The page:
Demand for quality retail investment properties remains high across multiple product types — core product, single-net lease buildings, and, especially value- add plays — yet buyers are finding a dearth of deals available, as owners are reluctant to part with strong properties in high-performing markets.
“Last year, deal activity was robust, but this year there is less product available,” said Derrick Almassy, first vice president with CBRE’s National Retail Investment Group. “Financing is strong and there is a lot of capital, but buyers are finding it difficult to locate opportunities.”
According to Almassy, the situation is compounding itself, because even if an owner wants to sell, the lack of product on the market makes it difficult to find a satisfactory 1031 exchange — a preferred method for sellers to reinvest their earnings back into real estate.
“Even if an owner wants to sell, they are hesitant because they are having a difficult time putting their proceeds back into real estate,” he said. “If they do find product, it is typically of lesser quality and not as appealing. That is really keeping a lot of would-be sellers on the sidelines.”
Core quality product is still the most coveted product type — especially
offerings that are grocery/necessity anchored or are assets located on high streets.
“Grocers are still considered the strongest anchors right now,” said Almassy. “The Chicago market saw one major grocer, Dominick’s, close in the last several years, but most of those vacancies have been back-filled either by competitors expanding or new grocers entering the market. Investors like to see healthy grocery stores as an anchor because it ensures good traffic flow for the property, keeping it relevant for shoppers.”
An excellent example of this is the Danada Square East shopping center in Wheaton, Ill., which is currently on the market. It sold for $32 million in 2013, and was anchored by a poor performing Dominick’s at the time. Since that trade, the Dominick’s box was backfilled by Whole Foods, which relocated from the adjacent Rice Lake Square. Because of
this change, the property is expected to sell for a tremendous profit.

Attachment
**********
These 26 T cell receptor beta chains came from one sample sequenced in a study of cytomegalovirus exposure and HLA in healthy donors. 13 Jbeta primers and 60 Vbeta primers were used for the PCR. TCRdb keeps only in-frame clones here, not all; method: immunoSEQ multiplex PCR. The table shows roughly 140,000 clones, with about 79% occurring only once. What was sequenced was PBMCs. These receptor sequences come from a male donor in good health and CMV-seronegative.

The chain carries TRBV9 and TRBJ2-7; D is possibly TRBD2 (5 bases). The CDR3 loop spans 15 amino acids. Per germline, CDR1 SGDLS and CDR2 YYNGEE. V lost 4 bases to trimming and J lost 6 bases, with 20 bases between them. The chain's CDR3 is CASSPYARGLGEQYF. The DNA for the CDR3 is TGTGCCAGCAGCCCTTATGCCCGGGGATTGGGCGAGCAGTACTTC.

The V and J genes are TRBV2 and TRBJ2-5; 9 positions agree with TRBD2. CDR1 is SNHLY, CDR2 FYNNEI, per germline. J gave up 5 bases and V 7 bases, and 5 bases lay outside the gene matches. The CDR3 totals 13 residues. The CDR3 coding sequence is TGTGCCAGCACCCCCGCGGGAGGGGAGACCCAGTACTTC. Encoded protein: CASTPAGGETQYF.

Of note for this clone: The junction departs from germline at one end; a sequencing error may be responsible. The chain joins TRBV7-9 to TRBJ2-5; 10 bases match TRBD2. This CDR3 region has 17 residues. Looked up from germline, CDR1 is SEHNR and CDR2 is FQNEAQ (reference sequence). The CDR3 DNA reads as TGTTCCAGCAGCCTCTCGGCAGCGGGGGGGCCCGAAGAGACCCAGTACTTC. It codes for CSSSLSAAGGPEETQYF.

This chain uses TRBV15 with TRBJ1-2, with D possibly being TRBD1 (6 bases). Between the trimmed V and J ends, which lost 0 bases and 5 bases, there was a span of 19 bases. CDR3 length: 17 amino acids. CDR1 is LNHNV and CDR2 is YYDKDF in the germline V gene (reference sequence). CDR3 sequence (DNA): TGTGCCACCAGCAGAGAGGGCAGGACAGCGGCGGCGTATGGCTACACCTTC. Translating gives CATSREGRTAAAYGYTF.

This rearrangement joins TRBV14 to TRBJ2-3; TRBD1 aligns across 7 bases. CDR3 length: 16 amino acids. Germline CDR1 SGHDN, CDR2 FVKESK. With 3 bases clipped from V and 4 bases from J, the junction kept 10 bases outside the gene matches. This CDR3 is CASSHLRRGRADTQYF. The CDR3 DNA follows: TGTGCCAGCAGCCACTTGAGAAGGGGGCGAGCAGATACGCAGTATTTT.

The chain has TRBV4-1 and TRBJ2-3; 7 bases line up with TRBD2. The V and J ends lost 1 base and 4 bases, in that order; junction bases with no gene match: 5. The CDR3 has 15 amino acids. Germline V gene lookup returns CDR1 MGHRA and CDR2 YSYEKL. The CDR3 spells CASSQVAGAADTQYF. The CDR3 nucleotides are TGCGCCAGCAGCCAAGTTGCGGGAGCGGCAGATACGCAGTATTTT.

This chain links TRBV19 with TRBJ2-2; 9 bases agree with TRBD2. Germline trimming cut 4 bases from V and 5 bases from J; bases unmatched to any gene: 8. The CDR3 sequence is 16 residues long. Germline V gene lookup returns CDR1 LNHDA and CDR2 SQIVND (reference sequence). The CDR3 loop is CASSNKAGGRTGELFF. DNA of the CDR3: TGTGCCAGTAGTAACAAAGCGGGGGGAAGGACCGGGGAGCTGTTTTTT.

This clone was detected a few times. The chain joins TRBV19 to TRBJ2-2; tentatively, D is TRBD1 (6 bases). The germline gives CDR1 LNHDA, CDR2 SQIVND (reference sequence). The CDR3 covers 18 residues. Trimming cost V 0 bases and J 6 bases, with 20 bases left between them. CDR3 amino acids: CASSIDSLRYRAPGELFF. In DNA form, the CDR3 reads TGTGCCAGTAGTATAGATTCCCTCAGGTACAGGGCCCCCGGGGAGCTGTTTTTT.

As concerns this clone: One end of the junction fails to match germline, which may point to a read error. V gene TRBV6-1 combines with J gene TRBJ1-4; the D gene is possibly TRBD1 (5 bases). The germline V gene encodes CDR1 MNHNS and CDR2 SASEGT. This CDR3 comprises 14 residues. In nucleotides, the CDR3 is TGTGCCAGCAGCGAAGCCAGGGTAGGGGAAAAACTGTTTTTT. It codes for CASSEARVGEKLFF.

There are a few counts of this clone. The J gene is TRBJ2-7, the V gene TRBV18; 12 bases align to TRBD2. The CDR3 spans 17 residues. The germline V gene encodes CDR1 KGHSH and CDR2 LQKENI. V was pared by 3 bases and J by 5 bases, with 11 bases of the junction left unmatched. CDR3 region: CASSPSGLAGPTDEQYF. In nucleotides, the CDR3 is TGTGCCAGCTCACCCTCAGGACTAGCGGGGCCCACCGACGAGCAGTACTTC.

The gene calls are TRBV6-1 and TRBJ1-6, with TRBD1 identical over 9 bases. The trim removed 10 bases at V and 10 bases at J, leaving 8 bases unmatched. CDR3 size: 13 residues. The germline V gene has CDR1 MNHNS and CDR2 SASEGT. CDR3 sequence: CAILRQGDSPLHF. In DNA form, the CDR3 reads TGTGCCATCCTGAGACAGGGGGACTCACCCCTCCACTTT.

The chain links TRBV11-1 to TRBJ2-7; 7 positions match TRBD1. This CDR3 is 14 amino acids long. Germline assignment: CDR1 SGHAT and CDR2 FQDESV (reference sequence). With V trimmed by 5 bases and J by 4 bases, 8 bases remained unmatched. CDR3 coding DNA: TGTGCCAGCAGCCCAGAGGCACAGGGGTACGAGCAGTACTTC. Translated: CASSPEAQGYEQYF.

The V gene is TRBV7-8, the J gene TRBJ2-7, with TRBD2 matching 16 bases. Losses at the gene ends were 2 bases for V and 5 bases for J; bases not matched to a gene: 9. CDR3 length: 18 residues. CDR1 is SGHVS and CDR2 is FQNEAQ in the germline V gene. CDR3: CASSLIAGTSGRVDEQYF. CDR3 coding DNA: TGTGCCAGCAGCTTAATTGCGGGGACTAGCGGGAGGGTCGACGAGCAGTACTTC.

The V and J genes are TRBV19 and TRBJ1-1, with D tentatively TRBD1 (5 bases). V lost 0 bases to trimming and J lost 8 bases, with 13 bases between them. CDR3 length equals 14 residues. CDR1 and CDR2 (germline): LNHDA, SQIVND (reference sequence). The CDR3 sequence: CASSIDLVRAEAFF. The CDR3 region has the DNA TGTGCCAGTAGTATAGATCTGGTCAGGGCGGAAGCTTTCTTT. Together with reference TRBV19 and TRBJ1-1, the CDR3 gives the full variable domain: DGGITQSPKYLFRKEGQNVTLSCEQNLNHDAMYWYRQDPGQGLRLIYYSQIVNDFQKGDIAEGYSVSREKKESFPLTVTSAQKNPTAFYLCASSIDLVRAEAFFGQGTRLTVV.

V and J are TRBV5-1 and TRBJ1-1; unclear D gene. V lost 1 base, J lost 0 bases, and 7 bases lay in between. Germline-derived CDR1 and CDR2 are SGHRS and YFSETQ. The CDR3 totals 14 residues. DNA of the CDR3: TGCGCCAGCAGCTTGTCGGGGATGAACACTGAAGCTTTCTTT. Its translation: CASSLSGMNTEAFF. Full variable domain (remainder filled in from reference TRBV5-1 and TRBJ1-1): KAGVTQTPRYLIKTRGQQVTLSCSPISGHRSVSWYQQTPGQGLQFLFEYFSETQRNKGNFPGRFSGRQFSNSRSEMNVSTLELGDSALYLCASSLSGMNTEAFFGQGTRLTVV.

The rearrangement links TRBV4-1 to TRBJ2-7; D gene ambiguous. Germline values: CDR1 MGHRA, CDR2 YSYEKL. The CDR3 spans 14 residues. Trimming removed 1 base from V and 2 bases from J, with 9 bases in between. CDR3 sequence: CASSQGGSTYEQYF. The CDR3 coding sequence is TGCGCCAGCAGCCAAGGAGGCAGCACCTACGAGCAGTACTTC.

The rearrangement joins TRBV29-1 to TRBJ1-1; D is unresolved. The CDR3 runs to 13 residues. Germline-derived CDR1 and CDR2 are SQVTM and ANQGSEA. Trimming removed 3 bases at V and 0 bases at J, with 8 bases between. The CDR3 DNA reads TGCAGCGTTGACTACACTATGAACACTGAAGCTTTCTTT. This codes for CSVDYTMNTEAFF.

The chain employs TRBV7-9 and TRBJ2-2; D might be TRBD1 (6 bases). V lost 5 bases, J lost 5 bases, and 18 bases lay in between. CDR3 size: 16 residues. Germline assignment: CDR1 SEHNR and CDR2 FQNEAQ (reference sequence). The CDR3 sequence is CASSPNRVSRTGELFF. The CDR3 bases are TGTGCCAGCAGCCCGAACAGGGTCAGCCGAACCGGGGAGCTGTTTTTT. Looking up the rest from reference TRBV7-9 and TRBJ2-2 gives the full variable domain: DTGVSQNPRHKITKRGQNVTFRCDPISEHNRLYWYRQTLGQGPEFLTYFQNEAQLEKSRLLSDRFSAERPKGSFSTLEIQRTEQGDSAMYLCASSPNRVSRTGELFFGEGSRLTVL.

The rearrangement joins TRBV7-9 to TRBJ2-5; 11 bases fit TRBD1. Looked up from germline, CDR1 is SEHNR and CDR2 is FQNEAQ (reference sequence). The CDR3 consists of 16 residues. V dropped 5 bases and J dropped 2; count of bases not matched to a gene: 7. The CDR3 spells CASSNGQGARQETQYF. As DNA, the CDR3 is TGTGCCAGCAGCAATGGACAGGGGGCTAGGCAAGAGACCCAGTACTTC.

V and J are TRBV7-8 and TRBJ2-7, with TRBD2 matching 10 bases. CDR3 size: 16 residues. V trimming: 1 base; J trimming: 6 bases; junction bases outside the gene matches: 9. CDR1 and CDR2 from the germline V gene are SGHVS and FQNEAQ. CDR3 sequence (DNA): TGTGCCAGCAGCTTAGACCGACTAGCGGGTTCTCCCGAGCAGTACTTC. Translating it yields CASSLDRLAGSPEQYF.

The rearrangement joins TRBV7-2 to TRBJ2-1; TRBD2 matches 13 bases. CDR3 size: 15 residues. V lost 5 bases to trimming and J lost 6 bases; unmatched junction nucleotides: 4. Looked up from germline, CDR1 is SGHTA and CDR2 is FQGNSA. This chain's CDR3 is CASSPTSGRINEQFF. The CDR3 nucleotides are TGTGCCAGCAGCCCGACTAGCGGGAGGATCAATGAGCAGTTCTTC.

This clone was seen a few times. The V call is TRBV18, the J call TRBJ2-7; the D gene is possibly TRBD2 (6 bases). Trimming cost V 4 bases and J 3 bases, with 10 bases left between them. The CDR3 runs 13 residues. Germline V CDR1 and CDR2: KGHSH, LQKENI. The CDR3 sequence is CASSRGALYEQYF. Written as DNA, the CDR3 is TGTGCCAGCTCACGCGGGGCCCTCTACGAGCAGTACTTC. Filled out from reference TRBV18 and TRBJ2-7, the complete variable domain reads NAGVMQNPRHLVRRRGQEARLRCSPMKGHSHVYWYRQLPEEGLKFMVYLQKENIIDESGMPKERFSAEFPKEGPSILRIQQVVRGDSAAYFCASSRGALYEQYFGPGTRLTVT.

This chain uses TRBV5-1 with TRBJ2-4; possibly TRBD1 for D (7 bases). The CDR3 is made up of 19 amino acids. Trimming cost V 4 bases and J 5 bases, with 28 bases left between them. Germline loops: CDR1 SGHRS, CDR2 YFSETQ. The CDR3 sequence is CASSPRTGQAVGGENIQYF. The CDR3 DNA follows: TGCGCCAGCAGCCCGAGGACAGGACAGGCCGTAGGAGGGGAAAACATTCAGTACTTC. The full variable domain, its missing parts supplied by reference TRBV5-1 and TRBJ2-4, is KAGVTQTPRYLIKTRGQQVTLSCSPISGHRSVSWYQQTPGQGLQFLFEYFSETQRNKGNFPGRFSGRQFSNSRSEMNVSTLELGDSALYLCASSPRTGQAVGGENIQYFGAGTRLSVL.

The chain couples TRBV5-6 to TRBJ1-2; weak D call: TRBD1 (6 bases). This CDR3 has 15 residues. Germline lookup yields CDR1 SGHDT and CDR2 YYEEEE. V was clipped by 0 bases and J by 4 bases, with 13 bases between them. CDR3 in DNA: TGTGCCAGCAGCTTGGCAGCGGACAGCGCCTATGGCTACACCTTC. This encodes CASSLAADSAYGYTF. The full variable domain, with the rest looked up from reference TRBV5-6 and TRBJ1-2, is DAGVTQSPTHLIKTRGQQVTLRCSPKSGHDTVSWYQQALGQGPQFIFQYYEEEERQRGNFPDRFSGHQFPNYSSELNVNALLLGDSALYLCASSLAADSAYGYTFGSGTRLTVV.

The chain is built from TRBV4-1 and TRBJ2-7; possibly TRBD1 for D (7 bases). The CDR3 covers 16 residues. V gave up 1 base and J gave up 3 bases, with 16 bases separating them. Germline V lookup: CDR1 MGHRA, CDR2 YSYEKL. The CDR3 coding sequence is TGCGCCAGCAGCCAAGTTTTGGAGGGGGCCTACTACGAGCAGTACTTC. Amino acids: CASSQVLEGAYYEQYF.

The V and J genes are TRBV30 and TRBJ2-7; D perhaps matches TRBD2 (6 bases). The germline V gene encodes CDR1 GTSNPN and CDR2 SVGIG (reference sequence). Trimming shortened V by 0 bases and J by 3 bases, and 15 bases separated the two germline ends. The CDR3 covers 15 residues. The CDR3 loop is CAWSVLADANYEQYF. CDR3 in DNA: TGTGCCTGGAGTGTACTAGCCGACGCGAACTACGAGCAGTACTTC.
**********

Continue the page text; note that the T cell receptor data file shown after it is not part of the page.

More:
According to Almassy, another market that is thriving is the single-net properties.
“Investors are chasing single-net leases with corporate credit when they become available,” said Almassy. “With a lack of big product on the market, many investors will try and combine multiple single- net lease properties to fulfill investment goals.”
VALUE-ADD MARKET FROTHY
After core, perhaps the next most desirable product in today’s market is value-add properties. Critical factors are location and the general fundamentals: a strong anchor, credit-worthy co-tenancy, and manageable vacancy that can be easily backfilled.
However, like the overall market, the value- add market has too few opportunities, and what would be considered quality
value-add properties are becoming too expensive.
“If a value-add property comes up in a strong retail market, pricing may get too frothy and some investors will have overpaid for a facility that would not be desirable once stabilized, as it can fall into the stabilized, non-core class.” said Almassy.
On the other end of the spectrum, value- add properties in poor markets may be considered too risky and require too much effort to see a favorable return.
“The problem with value-add today is that it is value-add for a reason,” said Almassy. “With the current market dynamics, it is very difficult to find an affordable, smart value-add play.”
Even though the retail investment market has been somewhat slow through two quarters in 2016, Almassy predicts a return to normal, as investors have been more active in recent months.
“The beginning of the year was slow with some hiccups in the CMBS and international financial events such as Brexit, but, we had a huge July in terms of activity,” said Almassy. “I think the rest of the year will be similar to what we saw in 2015 and activity will be back on pace. Of course, it is an election year, so how November goes will also determine how the fourth quarter and first quarter of next year plays out.”